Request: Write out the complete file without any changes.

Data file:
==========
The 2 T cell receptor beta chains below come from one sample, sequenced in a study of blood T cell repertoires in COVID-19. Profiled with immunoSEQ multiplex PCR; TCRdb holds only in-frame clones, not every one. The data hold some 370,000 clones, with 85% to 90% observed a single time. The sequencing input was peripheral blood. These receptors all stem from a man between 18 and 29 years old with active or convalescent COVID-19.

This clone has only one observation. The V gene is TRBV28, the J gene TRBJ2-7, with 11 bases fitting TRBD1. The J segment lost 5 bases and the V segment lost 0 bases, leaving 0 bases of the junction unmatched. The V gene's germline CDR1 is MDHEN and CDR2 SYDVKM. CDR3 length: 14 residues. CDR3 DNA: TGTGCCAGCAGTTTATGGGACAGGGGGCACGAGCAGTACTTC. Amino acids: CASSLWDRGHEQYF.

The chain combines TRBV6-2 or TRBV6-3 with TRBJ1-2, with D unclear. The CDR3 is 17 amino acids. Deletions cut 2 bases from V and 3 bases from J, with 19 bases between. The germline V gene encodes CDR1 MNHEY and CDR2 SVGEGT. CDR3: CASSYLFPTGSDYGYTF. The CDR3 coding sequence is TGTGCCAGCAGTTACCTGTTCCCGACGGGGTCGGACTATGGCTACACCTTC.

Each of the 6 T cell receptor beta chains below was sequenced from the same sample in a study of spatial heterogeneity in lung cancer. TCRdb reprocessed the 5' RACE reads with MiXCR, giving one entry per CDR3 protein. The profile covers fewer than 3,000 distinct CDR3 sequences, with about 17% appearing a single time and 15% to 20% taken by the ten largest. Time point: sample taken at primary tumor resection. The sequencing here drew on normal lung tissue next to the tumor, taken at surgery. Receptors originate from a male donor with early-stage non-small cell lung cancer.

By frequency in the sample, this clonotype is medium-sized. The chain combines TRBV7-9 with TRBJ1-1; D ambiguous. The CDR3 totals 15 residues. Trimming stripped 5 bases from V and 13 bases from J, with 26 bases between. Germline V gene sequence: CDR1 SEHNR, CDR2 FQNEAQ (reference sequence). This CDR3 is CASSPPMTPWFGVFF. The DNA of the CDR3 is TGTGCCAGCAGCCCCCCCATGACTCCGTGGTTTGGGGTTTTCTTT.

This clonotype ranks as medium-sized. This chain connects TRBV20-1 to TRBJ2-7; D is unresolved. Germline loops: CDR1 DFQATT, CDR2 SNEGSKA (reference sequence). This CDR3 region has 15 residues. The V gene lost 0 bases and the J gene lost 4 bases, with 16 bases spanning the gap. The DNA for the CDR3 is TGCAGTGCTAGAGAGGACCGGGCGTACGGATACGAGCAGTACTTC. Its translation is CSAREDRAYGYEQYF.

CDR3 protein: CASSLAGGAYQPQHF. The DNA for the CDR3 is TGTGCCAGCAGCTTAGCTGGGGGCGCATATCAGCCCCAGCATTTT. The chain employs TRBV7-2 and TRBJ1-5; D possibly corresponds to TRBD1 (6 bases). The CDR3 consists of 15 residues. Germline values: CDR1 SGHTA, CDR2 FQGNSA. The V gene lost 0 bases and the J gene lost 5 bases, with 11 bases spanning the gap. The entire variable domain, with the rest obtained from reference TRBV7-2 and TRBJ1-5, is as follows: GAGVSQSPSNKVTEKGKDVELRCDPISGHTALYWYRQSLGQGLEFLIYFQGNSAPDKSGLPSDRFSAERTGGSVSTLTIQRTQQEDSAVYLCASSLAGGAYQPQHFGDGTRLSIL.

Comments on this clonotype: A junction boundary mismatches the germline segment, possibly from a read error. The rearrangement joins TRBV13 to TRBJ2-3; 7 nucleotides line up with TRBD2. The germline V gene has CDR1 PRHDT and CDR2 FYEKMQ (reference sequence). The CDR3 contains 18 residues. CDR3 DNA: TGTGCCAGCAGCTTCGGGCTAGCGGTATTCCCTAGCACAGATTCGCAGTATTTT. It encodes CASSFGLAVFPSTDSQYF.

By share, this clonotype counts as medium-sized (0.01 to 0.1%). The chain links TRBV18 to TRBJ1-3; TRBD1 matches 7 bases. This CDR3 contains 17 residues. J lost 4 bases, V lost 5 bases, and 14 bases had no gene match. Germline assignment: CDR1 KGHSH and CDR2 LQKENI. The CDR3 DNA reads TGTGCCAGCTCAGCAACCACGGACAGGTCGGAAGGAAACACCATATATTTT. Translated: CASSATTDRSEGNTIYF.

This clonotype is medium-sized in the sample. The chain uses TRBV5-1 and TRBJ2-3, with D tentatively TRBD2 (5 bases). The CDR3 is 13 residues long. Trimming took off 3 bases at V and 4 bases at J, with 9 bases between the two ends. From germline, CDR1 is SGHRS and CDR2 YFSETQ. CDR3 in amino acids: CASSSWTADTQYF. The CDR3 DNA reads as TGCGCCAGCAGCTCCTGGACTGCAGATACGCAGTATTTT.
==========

The 2 T cell receptor beta chains below come from one sample, sequenced in a study of blood T cell repertoires in COVID-19. Profiled with immunoSEQ multiplex PCR; TCRdb holds only in-frame clones, not every one. The data hold some 370,000 clones, with 85% to 90% observed a single time. The sequencing input was peripheral blood. These receptors all stem from a man between 18 and 29 years old with active or convalescent COVID-19.

This clone has only one observation. The V gene is TRBV28, the J gene TRBJ2-7, with 11 bases fitting TRBD1. The J segment lost 5 bases and the V segment lost 0 bases, leaving 0 bases of the junction unmatched. The V gene's germline CDR1 is MDHEN and CDR2 SYDVKM. CDR3 length: 14 residues. CDR3 DNA: TGTGCCAGCAGTTTATGGGACAGGGGGCACGAGCAGTACTTC. Amino acids: CASSLWDRGHEQYF.

The chain combines TRBV6-2 or TRBV6-3 with TRBJ1-2, with D unclear. The CDR3 is 17 amino acids. Deletions cut 2 bases from V and 3 bases from J, with 19 bases between. The germline V gene encodes CDR1 MNHEY and CDR2 SVGEGT. CDR3: CASSYLFPTGSDYGYTF. The CDR3 coding sequence is TGTGCCAGCAGTTACCTGTTCCCGACGGGGTCGGACTATGGCTACACCTTC.

Each of the 6 T cell receptor beta chains below was sequenced from the same sample in a study of spatial heterogeneity in lung cancer. TCRdb reprocessed the 5' RACE reads with MiXCR, giving one entry per CDR3 protein. The profile covers fewer than 3,000 distinct CDR3 sequences, with about 17% appearing a single time and 15% to 20% taken by the ten largest. Time point: sample taken at primary tumor resection. The sequencing here drew on normal lung tissue next to the tumor, taken at surgery. Receptors originate from a male donor with early-stage non-small cell lung cancer.

By frequency in the sample, this clonotype is medium-sized. The chain combines TRBV7-9 with TRBJ1-1; D ambiguous. The CDR3 totals 15 residues. Trimming stripped 5 bases from V and 13 bases from J, with 26 bases between. Germline V gene sequence: CDR1 SEHNR, CDR2 FQNEAQ (reference sequence). This CDR3 is CASSPPMTPWFGVFF. The DNA of the CDR3 is TGTGCCAGCAGCCCCCCCATGACTCCGTGGTTTGGGGTTTTCTTT.

This clonotype ranks as medium-sized. This chain connects TRBV20-1 to TRBJ2-7; D is unresolved. Germline loops: CDR1 DFQATT, CDR2 SNEGSKA (reference sequence). This CDR3 region has 15 residues. The V gene lost 0 bases and the J gene lost 4 bases, with 16 bases spanning the gap. The DNA for the CDR3 is TGCAGTGCTAGAGAGGACCGGGCGTACGGATACGAGCAGTACTTC. Its translation is CSAREDRAYGYEQYF.

CDR3 protein: CASSLAGGAYQPQHF. The DNA for the CDR3 is TGTGCCAGCAGCTTAGCTGGGGGCGCATATCAGCCCCAGCATTTT. The chain employs TRBV7-2 and TRBJ1-5; D possibly corresponds to TRBD1 (6 bases). The CDR3 consists of 15 residues. Germline values: CDR1 SGHTA, CDR2 FQGNSA. The V gene lost 0 bases and the J gene lost 5 bases, with 11 bases spanning the gap. The entire variable domain, with the rest obtained from reference TRBV7-2 and TRBJ1-5, is as follows: GAGVSQSPSNKVTEKGKDVELRCDPISGHTALYWYRQSLGQGLEFLIYFQGNSAPDKSGLPSDRFSAERTGGSVSTLTIQRTQQEDSAVYLCASSLAGGAYQPQHFGDGTRLSIL.

Comments on this clonotype: A junction boundary mismatches the germline segment, possibly from a read error. The rearrangement joins TRBV13 to TRBJ2-3; 7 nucleotides line up with TRBD2. The germline V gene has CDR1 PRHDT and CDR2 FYEKMQ (reference sequence). The CDR3 contains 18 residues. CDR3 DNA: TGTGCCAGCAGCTTCGGGCTAGCGGTATTCCCTAGCACAGATTCGCAGTATTTT. It encodes CASSFGLAVFPSTDSQYF.

By share, this clonotype counts as medium-sized (0.01 to 0.1%). The chain links TRBV18 to TRBJ1-3; TRBD1 matches 7 bases. This CDR3 contains 17 residues. J lost 4 bases, V lost 5 bases, and 14 bases had no gene match. Germline assignment: CDR1 KGHSH and CDR2 LQKENI. The CDR3 DNA reads TGTGCCAGCTCAGCAACCACGGACAGGTCGGAAGGAAACACCATATATTTT. Translated: CASSATTDRSEGNTIYF.

This clonotype is medium-sized in the sample. The chain uses TRBV5-1 and TRBJ2-3, with D tentatively TRBD2 (5 bases). The CDR3 is 13 residues long. Trimming took off 3 bases at V and 4 bases at J, with 9 bases between the two ends. From germline, CDR1 is SGHRS and CDR2 YFSETQ. CDR3 in amino acids: CASSSWTADTQYF. The CDR3 DNA reads as TGCGCCAGCAGCTCCTGGACTGCAGATACGCAGTATTTT.